Improvements in global markets from March 2009 resulted in the majority of European pension funds posting double-digit investment returns by the end of the year.
Finnish pension funds in particular appear to have performed consistently well over the last 12 months, with the Finnish Pension Alliance (TELA) reporting an average return of 19% to claw back a 14% loss in 2008.
TELA said the average equity allocation among Finnish funds is now 48% - 15% higher than at the end of 2008 - while total occupational pension assets rose by €20bn to €125bn.
These figures are supported by the results of individual schemes, with returns ranging from the lowest 10.1% from Eläke Fennia to a more positive 18.9% from the Local Government Pensions Institution (KEVA).
Irish pension funds have also bounced back from the disappointing losses of around 34% in 2008. Figures from investment consultancies suggest there were average returns of between 20-22% for the year. However, the National Pension Reserve Fund (NPRF) posted a lower overall return of 11.6%. This is because the 20.9% return on its discretionary portfolio was reduced by the NPRF's direct investments in two banks, following a recapitalisation programme in the first half of 2009.
And despite this overall improvement, the Pensions Board estimated in February 2010 that around 80% of Irish defined benefit (DB) schemes remain in deficit. Many of these are believed to have "substantial deficits".
The Pensions Board's chief executive, Brendan Kennedy, said: "The Board is concerned the investment and funding of too many DB schemes is based on aggressive investment return assumptions and do not take enough account of investment risks and downsides. DB funding needs to be sustainable for the long term, and trustees must therefore consider realistic costs, investment risks, and the ability and willingness of the employer to support the scheme."
Dutch pension schemes also benefited from positive investment results, with most of the funds so far showing a solvency ratio above the 105% requirement.
In particular, the €1.8bn Protector scheme run by Exxon Mobil produced the highest return reported so far of 23.5%, leading to a solvency level of 168% up from 122.4% in 2008. The scheme partly attributed the result to a rise in long-term interest rates that reduced liabilities by €51m, and additional payments of €704m from its sponsoring companies over a 12-month period. It also confirmed it had decreased risk in the final quarter of 2009 by increasing its fixed income allocation by 10% at the expense of equity holdings.
Other Dutch schemes performed well, with ABP showing a return of 20.2% and solvency level of 109%, while PFZW returned 17.6% to reach a cover ratio of 108%. Stichting Algemeen Pensioenfonds KLM was an additional surprise performer, posting the second highest cover ratio so far of 130.1%, with a 2009 return of 17.7%.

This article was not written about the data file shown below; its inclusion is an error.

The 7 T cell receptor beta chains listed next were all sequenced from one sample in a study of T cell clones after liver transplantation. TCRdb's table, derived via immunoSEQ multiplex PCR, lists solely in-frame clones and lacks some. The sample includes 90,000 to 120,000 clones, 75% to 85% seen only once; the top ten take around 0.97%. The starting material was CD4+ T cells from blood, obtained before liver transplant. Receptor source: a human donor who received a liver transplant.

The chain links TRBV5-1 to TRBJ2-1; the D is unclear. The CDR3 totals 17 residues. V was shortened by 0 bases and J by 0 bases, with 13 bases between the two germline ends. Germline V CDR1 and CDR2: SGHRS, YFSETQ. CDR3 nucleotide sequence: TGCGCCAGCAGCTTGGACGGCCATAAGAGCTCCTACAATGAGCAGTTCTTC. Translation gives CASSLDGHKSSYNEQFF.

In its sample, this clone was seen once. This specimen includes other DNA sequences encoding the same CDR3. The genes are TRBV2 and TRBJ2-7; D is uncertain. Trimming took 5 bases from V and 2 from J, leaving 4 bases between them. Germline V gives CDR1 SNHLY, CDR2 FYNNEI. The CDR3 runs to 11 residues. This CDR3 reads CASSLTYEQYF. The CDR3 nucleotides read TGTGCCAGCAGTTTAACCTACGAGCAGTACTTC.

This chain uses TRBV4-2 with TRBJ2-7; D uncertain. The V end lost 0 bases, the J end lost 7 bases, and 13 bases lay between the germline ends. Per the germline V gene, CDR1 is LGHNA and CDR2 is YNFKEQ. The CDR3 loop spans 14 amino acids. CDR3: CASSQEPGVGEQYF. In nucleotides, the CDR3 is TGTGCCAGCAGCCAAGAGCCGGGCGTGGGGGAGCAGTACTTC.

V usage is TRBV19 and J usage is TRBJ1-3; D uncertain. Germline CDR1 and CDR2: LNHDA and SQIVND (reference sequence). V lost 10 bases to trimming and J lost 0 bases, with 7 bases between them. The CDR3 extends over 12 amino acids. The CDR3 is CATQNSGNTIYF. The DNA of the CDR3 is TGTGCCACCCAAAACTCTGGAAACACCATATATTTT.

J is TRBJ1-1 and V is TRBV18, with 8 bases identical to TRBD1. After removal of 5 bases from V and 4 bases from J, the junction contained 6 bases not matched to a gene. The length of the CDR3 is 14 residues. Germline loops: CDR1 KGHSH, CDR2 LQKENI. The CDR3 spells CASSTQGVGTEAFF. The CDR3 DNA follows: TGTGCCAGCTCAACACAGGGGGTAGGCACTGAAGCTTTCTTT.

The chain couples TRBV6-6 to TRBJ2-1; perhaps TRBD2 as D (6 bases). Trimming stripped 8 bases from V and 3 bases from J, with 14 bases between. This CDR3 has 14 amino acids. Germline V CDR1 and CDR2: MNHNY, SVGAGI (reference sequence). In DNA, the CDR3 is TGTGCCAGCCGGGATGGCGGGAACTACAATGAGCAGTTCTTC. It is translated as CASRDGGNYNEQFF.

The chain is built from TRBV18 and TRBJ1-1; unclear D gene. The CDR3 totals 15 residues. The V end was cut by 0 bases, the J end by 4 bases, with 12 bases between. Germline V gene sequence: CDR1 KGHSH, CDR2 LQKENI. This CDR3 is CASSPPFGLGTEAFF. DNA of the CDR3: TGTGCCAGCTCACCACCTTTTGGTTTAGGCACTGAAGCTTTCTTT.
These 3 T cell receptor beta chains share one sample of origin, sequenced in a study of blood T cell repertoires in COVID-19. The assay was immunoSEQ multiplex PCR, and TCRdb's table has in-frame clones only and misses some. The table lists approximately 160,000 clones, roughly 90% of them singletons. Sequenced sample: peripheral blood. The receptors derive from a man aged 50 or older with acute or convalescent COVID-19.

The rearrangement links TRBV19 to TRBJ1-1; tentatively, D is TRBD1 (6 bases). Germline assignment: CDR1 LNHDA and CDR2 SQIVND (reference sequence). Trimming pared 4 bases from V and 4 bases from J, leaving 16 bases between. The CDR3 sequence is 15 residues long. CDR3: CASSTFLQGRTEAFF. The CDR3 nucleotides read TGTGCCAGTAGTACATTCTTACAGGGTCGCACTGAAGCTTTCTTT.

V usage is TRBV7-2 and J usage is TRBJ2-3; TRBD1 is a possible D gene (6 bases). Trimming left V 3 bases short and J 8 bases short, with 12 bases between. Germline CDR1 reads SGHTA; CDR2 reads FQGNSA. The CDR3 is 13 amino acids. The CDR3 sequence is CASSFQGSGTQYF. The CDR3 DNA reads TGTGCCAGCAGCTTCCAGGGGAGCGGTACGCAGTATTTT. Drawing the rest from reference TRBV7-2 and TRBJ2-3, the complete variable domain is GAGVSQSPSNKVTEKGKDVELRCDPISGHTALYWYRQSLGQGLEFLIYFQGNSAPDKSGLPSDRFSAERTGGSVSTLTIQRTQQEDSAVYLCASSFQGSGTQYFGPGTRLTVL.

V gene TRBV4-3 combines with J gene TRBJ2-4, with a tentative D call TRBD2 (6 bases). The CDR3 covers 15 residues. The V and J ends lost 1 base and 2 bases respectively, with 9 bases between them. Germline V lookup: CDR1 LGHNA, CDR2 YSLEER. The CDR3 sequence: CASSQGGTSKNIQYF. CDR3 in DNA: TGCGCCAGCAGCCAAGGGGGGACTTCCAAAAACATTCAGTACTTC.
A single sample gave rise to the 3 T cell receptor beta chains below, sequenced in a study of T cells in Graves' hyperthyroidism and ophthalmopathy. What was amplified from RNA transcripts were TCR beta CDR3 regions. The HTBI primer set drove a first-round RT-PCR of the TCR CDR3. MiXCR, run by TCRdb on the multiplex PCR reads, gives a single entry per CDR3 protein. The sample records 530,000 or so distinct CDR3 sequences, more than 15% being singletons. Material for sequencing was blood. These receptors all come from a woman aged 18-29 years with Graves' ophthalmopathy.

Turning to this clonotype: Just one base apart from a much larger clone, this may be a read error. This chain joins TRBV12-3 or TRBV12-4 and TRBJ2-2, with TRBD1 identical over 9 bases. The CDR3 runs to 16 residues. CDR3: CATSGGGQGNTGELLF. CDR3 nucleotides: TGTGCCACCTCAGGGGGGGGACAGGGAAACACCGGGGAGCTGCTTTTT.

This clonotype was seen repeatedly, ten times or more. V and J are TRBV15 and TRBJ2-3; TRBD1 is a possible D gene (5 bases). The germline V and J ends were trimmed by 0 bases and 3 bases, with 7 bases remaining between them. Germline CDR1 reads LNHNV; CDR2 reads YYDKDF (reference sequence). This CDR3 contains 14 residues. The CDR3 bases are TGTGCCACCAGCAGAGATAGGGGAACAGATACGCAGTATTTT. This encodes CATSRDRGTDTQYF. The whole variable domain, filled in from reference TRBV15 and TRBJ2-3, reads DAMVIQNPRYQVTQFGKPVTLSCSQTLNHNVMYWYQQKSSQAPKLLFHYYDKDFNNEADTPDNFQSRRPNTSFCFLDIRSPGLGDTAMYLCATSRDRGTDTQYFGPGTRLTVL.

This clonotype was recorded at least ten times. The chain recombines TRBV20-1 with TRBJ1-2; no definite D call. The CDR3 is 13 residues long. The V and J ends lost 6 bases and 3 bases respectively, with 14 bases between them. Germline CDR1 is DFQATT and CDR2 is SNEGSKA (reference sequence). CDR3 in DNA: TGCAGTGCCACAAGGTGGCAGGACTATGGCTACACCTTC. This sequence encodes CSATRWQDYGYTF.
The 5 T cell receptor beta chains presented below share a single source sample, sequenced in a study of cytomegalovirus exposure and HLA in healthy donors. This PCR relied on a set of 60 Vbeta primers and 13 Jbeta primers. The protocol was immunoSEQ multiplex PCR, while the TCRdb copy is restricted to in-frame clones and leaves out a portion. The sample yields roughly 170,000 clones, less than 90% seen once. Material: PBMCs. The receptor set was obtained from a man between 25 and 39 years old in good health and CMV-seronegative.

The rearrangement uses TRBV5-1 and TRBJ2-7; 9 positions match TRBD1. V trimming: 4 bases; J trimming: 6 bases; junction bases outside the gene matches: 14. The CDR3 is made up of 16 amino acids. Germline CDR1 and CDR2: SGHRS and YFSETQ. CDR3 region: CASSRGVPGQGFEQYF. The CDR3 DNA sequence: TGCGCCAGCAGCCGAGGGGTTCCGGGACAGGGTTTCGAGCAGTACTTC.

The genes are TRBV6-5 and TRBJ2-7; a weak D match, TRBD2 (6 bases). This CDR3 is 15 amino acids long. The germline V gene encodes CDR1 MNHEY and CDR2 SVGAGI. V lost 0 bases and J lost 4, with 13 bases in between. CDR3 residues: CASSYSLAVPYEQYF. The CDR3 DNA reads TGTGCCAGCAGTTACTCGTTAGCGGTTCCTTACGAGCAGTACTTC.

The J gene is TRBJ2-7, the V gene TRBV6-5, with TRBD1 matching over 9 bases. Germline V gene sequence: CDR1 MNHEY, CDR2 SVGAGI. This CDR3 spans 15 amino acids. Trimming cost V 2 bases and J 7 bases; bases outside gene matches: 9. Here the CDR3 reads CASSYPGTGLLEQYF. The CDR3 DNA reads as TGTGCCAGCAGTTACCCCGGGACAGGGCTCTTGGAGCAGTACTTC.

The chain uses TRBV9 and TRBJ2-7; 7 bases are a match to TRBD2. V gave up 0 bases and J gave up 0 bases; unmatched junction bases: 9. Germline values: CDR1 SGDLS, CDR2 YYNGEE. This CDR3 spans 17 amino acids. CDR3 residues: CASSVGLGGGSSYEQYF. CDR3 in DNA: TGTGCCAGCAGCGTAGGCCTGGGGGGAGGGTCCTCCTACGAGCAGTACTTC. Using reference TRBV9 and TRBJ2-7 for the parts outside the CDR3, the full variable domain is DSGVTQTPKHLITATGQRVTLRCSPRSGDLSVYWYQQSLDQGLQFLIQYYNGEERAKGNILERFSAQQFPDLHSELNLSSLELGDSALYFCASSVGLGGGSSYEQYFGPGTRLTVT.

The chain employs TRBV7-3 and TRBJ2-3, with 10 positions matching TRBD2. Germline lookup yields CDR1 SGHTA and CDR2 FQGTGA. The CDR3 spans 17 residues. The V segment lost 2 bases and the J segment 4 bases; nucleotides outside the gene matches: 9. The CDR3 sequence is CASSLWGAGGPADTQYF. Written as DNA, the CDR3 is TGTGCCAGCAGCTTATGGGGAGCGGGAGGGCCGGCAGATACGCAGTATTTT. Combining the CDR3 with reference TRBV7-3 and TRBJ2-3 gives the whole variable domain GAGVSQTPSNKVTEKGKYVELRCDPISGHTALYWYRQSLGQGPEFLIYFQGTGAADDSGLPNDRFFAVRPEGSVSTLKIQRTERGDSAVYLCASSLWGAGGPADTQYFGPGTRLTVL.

Danish pension funds produced reasonable returns over the year, with ATP posting a figure of 8.5% for 2009. ATP's strategy of splitting its investment portfolio into alpha and beta sections continues to pay off. The alpha portfolio returned 5.8% while the beta portfolio - which is divided into five risk categories of interest; credit; equities; inflation and commodities - returned 8.6%. This was driven primarily by the 22.5% return on equities, within which Danish equities returned 51% in 2009. In addition, the SP fund managed by ATP, which has seen around 88% of its assets withdrawn by members, achieved a return of 10.4%.
Danica Pension's' assets rose by 10% over the year to €34.4bn. This was driven primarily by good returns on its market-based products - Danica Balance and Danica Link - which returned 22% and 25% respectively. The Danica Traditionel product, which provides a set interest rate for policyholders, also showed a marked improvement with a return of 7.1%, against a loss of 1.2% in 2008.
Swiss pension funds mainly kept to the trend of double-digit returns, with only Swisscanto suggesting a single-figure average return of 9.6%. Elsewhere, the Migros Pensionskasse (MPK) revealed it was back to full funding of 103.8% after a return of 10.9% in 2009. Christoph Ryter, head of MPK, said the results of an ALM study in 2009 had found "the fund can stick to its current strategic asset allocation with a few changes".
Ryter explained: "While 85% of the portfolio will be in core investments, 15% will be satellite investments and the international diversification of the equity portfolio will continue."
Meanwhile, survey findings from BNY Mellon Asset Servicing and State Street in the UK revealed that the weighted average return for UK pension funds was 14% and 15% respectively. This compared favourably against a return of -13.8% in 2008. The improvement is attributed to strong returns from emerging market equities over the year.